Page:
How I Chose My Insulin Pump and CGM

I recently ordered some Type 1 Diabetes (T1D) Cyborg equipment. This blog posts explains which equipment I chose and why.

During my recent Type 1 Diabetes Camp for Adults, I heard from at least 30 individuals what they liked and disliked given their personal experiences with the different pumps and Continuous Glucose Monitors (CGMs). I learned that there are 3 main pump brands: Medtronic, Tandem, and OmniPod. They all have pros and cons, but most of the enthusiastically positive things I heard were regarding Tandem and Dexcom.

I later learned that my insurance (Kaiser Permanente) only offers Medtronic and Tandem + Dexcom (not OmniPod). Also, my doctor said that whatever I choose, I must stick with for 4 years! I began my research to learn more about my options:

Medtronic is a healthcare electronics company based in Ireland, with factories in places like China and Puerto Rico. They make their own CGMs too. Their latest pump was not really of interest to me because it provides some automation that keeps blood sugar at around 120. I would want to lower that number, but it is not configurable.

Tandem only makes insulin pumps. The company is based in San Diego, California, and their products are made locally. They partner with a best-of-breed CGM company, Dexcom. Their partnership pipeline seems to be most aligned with the technology trends I am interested in, such as phone apps, less finger pricks, looping, and significantly smaller devices.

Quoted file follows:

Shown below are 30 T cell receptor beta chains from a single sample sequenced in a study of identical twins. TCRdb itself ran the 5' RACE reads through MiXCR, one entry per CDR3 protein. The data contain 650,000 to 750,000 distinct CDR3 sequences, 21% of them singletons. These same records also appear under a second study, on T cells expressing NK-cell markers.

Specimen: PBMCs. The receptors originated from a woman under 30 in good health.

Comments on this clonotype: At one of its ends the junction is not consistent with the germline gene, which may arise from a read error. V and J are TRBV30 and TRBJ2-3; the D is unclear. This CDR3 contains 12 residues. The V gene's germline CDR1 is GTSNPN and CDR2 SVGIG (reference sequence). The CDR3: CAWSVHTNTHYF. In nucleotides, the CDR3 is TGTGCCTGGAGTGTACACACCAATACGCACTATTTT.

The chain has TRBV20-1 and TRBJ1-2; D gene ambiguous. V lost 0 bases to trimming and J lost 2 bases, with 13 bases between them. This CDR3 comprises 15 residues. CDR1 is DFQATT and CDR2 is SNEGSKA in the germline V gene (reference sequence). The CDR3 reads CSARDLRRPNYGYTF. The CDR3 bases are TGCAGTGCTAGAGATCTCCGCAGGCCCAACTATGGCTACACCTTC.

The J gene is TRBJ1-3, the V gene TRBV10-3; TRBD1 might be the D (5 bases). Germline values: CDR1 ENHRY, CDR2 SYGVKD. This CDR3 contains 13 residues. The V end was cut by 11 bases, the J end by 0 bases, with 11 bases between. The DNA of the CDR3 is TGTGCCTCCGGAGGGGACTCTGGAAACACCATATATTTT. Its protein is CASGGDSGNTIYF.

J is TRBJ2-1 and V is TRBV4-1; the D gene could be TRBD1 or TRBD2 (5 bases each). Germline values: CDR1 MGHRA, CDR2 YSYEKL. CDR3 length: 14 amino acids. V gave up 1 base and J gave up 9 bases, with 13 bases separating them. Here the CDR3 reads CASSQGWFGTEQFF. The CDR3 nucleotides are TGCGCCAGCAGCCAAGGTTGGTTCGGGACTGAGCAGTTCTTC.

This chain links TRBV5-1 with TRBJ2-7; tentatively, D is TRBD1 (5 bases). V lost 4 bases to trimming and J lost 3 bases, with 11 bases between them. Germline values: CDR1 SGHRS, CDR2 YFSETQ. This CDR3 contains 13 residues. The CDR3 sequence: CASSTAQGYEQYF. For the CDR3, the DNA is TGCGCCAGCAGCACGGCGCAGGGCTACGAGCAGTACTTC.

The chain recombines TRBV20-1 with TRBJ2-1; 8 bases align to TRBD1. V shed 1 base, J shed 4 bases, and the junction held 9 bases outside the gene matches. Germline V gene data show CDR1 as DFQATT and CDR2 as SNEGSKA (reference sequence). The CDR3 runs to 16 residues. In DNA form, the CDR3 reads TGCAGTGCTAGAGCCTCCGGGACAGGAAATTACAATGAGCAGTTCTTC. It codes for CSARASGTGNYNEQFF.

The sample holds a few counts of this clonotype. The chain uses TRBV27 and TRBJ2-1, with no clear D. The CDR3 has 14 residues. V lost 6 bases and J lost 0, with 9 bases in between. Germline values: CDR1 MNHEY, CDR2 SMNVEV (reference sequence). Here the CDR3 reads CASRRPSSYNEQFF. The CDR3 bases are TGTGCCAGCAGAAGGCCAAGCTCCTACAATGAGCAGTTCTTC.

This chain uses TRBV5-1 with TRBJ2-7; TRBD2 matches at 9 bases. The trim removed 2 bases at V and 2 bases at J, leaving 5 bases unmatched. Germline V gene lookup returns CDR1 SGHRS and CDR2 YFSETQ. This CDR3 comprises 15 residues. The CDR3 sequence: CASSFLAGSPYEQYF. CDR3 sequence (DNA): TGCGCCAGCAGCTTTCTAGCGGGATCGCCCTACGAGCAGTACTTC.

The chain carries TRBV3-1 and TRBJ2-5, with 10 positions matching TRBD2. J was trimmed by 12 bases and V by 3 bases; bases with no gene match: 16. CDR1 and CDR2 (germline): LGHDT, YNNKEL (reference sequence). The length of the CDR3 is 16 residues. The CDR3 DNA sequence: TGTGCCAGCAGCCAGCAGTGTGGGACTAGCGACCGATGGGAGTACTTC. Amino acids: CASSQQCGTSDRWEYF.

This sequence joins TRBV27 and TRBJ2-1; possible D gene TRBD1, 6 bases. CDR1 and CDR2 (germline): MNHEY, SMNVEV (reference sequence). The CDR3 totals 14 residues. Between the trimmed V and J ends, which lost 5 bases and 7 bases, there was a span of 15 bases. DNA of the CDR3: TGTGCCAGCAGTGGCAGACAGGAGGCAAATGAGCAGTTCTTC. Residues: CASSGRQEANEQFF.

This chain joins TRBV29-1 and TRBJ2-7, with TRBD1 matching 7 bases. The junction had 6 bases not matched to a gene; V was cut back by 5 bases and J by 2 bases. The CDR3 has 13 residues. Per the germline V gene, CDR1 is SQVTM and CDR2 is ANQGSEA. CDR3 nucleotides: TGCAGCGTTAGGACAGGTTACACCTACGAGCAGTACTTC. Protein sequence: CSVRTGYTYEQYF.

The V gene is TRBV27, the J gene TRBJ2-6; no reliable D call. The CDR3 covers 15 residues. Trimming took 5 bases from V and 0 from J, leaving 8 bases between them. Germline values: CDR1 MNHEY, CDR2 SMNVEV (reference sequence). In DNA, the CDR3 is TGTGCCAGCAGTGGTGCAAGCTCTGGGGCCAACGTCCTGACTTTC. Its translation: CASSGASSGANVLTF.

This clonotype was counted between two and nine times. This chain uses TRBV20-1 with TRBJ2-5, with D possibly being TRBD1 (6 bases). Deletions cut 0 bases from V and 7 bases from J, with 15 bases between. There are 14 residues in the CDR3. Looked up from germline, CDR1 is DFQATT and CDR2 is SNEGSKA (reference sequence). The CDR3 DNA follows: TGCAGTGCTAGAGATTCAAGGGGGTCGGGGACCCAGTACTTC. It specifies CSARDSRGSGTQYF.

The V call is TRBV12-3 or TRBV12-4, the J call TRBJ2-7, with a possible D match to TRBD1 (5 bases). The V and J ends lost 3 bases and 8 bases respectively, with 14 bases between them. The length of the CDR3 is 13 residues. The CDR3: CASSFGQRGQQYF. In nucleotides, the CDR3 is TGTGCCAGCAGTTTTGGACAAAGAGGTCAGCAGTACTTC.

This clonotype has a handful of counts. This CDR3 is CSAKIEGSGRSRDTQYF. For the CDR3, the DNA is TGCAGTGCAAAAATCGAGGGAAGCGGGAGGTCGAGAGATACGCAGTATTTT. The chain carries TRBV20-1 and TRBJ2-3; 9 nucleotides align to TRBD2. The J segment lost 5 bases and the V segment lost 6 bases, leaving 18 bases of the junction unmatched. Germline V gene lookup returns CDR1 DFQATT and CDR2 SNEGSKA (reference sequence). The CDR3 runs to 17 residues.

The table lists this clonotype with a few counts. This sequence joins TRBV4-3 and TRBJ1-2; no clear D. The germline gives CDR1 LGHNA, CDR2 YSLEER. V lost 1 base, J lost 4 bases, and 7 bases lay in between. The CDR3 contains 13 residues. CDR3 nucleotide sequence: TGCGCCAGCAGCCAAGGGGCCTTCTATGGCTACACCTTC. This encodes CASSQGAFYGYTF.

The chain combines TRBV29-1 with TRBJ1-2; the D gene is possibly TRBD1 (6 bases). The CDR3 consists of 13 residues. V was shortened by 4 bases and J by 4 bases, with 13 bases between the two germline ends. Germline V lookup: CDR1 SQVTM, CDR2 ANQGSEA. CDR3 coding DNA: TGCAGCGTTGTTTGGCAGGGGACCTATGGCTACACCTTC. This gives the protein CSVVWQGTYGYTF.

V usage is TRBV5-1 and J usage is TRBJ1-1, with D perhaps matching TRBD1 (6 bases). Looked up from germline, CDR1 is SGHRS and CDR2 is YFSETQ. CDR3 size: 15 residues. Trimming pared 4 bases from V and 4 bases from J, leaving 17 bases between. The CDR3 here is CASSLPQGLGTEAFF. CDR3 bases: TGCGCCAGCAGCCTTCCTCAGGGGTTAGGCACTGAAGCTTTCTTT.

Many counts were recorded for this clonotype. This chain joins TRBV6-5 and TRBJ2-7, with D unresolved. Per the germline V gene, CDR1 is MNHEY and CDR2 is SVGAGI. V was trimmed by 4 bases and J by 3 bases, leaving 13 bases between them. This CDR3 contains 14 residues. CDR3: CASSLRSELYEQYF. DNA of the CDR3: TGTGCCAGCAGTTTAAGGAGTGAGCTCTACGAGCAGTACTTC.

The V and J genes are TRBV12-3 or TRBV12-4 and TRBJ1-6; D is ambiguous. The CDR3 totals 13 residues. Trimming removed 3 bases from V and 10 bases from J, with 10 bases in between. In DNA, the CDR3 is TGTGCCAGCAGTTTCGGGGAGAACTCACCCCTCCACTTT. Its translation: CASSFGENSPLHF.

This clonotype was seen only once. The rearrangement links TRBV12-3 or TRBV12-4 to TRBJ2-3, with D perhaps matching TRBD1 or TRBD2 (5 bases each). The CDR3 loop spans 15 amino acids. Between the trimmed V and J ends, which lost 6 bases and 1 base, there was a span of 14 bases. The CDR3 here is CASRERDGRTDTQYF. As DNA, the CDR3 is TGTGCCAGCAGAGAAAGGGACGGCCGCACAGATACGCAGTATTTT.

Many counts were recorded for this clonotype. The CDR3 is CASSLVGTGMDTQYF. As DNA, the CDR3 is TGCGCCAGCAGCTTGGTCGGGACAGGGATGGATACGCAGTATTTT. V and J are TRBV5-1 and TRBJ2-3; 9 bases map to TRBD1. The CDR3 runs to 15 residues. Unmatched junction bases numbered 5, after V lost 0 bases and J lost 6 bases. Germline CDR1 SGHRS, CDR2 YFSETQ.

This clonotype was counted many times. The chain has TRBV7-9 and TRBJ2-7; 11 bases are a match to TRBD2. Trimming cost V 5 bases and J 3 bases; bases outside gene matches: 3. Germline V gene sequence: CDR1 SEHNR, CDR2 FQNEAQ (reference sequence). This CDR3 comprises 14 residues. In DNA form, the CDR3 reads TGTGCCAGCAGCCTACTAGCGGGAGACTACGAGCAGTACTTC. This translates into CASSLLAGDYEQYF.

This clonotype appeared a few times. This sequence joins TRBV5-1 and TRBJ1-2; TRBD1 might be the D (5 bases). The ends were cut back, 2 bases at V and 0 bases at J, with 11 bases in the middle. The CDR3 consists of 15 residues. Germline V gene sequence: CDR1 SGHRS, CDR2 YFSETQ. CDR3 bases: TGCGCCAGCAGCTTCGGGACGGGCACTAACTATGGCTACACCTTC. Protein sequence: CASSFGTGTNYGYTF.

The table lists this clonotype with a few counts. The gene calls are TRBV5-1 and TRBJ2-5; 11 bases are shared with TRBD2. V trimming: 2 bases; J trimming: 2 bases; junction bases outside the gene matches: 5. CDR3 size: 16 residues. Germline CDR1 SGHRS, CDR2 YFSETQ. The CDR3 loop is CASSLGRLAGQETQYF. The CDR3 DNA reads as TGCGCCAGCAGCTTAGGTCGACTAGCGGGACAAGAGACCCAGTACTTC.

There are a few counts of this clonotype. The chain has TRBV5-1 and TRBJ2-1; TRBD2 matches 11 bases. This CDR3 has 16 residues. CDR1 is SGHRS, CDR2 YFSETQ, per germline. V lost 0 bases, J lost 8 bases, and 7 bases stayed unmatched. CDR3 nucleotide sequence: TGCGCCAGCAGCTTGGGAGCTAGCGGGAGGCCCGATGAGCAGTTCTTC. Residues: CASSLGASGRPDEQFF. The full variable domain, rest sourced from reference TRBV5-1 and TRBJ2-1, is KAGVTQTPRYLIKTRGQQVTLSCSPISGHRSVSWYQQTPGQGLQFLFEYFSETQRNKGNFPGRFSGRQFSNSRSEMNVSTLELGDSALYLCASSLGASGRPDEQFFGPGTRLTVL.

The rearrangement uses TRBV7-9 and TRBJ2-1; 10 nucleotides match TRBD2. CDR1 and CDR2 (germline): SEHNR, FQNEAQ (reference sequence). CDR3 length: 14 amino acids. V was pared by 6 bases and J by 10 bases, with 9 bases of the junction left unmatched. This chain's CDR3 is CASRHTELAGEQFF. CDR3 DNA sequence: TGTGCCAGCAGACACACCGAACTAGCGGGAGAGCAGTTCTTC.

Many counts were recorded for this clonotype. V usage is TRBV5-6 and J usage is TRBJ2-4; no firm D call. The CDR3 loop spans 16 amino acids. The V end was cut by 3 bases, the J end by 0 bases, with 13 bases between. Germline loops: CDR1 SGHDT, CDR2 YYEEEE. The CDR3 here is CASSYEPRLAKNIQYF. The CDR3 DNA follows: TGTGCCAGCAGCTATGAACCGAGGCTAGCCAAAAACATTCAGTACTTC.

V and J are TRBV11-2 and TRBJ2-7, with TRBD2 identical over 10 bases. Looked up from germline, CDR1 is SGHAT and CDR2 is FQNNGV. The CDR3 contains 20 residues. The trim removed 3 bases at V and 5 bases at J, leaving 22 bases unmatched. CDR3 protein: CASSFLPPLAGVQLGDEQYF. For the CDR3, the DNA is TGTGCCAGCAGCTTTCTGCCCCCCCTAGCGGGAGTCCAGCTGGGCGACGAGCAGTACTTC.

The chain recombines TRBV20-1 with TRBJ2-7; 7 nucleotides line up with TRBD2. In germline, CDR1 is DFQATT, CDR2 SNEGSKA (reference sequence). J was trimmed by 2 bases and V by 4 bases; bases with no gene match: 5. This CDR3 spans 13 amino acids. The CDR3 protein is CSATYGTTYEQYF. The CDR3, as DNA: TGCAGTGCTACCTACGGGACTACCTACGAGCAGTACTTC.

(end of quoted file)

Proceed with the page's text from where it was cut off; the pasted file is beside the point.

I am excited about the flexible, powerful, intuitive capabilities of the Tandem T-Slim X2 and the Dexcom G5. I confirmed my decision in the Facebook group for the Slipstream camp. Here’s what I posted:

Based on what I heard from you guys and the pipeline information Adam shared, I think Tandem and Dexcom are right for me. I like that they are moving toward no fingerpricks and that they will have predictive low functionality next summer, and I like that they partner with Apple and that they provide free software updates to get new functionality.

Does anyone have any warnings or additional thoughts before I pull the trigger on Tandem and Dexcom? Committing for 4 years is a long time!

Here are some of the encouraging responses I received:


I was warned that Tandem’s stock significantly dropped earlier this year. Because Tandem is smaller and uses local manufacturing, it’s tougher for them to compete financially. For example, their costs includes replacing expensive equipment if it breaks. I’m not concerned. They seem to be the better choice, now and going forward, so they’ll survive.

Of course, I haven’t tried these devices yet, but I expect to like them. I will let y’all know!

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